shortness of breath, or heart rhythm disturbances
a condition called peripheral neuropathy which can change the sensitivity of the skin,
causing symptoms such as numbness, tingling, discomfort, a burning sensation, weakness,
or pain in the hands or feet
a condition called motor neuropathy, which can cause symptoms that include a feeling
of weakness and difficulty walking
The above list includes very serious side effects. You may need urgent medical attention.
Many of these side effects are rare.
Tell your doctor or pharmacist as soon as possible if you do not feel well while you
are receiving Adcetris.
All medicines have some unwanted side effects. Sometimes they are serious, but most
of the time they are not. You may need medical attention if you get some of the side-effects.
Do not be alarmed by this list of possible side effects. You may not experience any
Ask your doctor or pharmacist to answer any questions you may have.
See the 'While you are receiving Adcetris' section above for a list of serious side
effects which you must be particularly aware of. Tell your doctor immediately if you
notice any of the symptoms listed above.
The following is a list of other symptoms and conditions that can occur:
upper respiratory tract infection
pneumonia, a type of lung infection
feeling tired, frequent urination, increased thirst, changes in your appetite with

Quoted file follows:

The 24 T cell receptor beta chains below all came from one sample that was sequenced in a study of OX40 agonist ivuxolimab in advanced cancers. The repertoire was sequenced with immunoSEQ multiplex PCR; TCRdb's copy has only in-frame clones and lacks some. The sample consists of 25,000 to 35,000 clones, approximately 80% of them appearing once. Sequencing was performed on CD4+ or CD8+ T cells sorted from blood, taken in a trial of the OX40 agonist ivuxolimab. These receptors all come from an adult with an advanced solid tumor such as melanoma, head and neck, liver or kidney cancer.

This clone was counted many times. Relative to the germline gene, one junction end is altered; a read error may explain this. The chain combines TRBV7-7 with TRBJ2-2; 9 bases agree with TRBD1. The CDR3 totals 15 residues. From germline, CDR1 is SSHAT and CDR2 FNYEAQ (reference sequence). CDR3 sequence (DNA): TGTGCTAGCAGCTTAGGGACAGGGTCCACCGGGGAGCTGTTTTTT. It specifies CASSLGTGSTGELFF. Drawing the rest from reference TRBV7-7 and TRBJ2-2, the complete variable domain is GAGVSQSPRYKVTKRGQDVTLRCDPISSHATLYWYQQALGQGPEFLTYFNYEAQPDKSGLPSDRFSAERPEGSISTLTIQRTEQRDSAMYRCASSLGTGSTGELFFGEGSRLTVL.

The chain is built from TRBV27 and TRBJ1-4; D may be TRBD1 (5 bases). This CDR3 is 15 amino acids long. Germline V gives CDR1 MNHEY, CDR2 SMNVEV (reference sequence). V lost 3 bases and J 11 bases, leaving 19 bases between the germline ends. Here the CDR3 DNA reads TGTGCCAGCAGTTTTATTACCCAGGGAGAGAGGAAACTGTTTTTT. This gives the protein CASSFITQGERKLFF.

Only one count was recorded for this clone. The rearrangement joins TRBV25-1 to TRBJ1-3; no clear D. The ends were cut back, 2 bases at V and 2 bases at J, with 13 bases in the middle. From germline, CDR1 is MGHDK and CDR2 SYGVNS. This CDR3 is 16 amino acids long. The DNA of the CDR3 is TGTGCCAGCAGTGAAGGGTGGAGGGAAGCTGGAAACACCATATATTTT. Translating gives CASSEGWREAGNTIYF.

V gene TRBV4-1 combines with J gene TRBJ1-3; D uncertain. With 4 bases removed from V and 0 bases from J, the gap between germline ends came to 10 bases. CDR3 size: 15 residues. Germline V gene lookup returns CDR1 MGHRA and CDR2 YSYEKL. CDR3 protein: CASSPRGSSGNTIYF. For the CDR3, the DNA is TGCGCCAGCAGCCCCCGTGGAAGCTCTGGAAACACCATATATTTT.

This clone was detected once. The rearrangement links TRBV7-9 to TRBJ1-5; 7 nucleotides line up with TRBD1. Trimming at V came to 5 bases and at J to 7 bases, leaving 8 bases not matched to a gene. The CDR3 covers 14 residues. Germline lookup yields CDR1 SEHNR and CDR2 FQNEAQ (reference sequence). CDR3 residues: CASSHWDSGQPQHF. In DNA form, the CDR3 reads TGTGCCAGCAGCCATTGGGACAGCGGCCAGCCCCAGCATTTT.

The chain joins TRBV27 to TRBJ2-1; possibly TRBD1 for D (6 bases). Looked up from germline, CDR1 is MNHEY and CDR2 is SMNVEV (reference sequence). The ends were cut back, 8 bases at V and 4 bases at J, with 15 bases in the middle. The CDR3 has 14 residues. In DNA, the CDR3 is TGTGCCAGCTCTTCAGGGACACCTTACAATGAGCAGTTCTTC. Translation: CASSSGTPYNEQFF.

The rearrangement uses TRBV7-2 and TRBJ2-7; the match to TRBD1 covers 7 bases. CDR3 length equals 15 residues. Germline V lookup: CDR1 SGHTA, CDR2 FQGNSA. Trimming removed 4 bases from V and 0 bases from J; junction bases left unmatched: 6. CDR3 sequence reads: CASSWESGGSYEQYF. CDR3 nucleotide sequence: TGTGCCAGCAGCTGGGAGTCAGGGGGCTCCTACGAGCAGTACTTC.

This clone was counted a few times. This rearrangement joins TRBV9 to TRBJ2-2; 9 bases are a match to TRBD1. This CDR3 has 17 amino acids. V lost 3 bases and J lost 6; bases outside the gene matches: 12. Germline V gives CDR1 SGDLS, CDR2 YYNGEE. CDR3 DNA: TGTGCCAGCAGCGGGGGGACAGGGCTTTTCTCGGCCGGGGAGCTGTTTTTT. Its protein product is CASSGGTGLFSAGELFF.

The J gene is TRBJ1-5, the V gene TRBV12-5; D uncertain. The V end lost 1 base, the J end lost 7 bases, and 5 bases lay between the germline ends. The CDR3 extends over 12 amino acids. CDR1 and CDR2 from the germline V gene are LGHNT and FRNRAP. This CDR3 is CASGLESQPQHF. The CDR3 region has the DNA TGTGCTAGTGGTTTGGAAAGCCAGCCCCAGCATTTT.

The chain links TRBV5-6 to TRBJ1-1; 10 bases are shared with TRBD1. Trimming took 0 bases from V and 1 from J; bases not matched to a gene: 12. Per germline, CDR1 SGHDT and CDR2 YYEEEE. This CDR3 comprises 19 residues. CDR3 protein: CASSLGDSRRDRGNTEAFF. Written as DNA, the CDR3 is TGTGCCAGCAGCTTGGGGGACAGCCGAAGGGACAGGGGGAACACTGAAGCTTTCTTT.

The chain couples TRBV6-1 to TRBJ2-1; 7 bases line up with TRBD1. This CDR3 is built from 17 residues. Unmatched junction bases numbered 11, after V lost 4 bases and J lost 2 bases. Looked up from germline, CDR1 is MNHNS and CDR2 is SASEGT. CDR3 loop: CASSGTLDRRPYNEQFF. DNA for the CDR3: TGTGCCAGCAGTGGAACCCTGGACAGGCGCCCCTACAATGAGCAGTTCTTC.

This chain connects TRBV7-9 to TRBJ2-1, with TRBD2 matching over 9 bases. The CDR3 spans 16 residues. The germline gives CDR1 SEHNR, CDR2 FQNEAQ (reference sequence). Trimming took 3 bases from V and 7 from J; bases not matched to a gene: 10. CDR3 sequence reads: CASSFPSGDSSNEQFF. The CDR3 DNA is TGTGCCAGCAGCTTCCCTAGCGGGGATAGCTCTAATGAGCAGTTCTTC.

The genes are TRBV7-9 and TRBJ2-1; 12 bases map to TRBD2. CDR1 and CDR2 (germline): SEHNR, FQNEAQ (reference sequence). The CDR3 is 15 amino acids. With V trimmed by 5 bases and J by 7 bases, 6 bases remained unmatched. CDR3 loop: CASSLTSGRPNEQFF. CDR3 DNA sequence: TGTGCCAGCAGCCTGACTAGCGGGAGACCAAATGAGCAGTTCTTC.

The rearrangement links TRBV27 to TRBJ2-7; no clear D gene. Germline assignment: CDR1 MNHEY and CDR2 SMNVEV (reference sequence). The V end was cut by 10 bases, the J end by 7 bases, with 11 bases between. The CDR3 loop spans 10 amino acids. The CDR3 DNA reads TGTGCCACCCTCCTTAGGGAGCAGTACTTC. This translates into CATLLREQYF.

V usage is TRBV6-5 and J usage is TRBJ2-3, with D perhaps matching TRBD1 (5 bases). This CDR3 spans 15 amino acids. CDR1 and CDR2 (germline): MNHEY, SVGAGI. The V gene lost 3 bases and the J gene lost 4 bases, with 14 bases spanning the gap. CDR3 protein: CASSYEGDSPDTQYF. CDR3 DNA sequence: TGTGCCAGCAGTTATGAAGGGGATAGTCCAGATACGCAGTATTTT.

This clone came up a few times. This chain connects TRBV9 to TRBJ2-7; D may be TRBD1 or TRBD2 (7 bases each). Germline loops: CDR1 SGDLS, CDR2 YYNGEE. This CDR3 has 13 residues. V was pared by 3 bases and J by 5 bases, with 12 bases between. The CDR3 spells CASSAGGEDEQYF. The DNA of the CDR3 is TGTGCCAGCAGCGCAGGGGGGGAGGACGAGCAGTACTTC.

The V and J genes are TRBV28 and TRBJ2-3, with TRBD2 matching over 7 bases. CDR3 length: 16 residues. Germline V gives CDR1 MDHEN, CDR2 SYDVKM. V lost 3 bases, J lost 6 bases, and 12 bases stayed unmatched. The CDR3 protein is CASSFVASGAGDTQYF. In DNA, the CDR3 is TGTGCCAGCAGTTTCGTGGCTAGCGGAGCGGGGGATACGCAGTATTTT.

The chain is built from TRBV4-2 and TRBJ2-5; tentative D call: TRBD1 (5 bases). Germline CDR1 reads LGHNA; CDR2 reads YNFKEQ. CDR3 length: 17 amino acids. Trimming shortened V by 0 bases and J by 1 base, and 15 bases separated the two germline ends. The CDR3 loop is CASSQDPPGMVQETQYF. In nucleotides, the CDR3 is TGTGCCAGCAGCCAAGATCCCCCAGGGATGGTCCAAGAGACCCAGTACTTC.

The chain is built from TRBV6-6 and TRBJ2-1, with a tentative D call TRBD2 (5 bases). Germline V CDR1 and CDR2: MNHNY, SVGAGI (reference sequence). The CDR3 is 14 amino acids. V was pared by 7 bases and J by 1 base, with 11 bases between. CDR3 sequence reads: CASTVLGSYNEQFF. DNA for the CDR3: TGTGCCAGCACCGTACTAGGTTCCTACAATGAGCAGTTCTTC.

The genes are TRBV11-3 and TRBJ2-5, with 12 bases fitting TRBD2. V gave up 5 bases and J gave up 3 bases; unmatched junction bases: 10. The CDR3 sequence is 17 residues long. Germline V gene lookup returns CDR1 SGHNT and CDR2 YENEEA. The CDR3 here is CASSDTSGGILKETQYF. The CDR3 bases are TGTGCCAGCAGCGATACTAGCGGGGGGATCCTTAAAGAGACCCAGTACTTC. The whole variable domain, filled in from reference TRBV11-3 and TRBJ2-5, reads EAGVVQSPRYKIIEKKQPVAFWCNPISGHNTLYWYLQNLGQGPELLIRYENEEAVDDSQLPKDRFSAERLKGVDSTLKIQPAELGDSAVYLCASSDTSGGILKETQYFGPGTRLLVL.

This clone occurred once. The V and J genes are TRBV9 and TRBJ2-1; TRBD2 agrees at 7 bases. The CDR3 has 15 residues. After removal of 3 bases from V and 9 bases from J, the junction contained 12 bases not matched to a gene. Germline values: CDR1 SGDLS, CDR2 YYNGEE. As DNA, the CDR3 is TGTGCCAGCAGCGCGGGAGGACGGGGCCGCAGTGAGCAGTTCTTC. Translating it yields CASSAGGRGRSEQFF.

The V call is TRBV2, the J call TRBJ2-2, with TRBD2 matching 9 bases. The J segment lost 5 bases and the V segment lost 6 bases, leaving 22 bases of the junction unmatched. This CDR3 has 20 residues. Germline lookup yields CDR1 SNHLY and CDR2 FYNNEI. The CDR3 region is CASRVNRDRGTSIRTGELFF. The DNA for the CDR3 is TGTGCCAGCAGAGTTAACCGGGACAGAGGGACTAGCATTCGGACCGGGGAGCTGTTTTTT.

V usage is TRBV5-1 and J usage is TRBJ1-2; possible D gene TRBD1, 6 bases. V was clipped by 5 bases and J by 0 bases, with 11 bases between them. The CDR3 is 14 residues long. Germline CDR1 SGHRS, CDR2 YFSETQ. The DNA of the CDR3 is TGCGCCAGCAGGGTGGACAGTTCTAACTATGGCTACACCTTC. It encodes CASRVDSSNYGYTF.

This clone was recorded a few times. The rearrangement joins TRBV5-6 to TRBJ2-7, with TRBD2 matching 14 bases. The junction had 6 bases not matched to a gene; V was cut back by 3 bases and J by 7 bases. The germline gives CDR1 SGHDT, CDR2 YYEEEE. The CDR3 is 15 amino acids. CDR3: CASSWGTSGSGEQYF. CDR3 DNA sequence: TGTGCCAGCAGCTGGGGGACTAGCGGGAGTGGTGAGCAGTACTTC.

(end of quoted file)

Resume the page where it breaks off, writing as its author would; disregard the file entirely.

unintended weight loss, and irritability, these could be symptoms of a condition called
hyperglycaemia (high blood sugar)
unusual bleeding or bruising under the skin or bleeding from your gums, symptoms of
a condition called thrombocytopenia caused by low levels of platelets in your blood
headaches, experience dizziness, look pale, may be caused by a condition called anaemia
(decreased number of red blood cells)
unusual hair loss or thinning
joint pain or painful, swollen joints
blisters which may crust or scab
skin redness, pain, swelling, blistering or peeling at the infusion site
increased liver enzyme levels (something that your doctor will measure for you)
new or recurring cytomegalovirus (CMV) infection
sore, creamy-yellow, raised patches in the mouth (thrush)
If any of the following happen, tell your doctor immediately or go to Accident and
Emergency at your nearest hospital:
severe skin rash, itching, hives
swelling of the face, lips, mouth or throat which may cause difficulty in swallowing
Tell your doctor or pharmacist if you notice anything else that is making you feel
Other side effects not listed above may occur in some people.
After using Adcetris
Keep the unopened vial in a refrigerator stored between 2-8 degrees C. Do not freeze.
Keep the vial in the original carton in order to protect from light.
Keep it where children cannot reach it.
If your doctor or pharmacist tells you to stop taking this medicine, or the medicine
has passed its expiry date, ask your pharmacist what to do with any that are left
What it looks like
Adcetris is a white to off-white cake or powder provided in a glass vial.
Each pack of Adcetris consists of one vial.
Adcetris contains 50 mg of brentuximab vedotin as the active ingredient:
It also contains
citric acid monohydrate
sodium citrate dihydrate
Adcetris does not contain gluten, sucrose, lactose, tartrazine or any other azo dyes.
Adcetris is supplied in Australia by:
Takeda Pharmaceuticals Australia Pty Ltd
Level 39, 225 George Street
Sydney NSW 2000
Ph: 1800 012 612
ADCETRIS® is a registered trade mark of Millennium Pharmaceuticals, Inc., a Takeda
This leaflet was prepared May 2021
Australian Registration Number(s)
AUST R 203372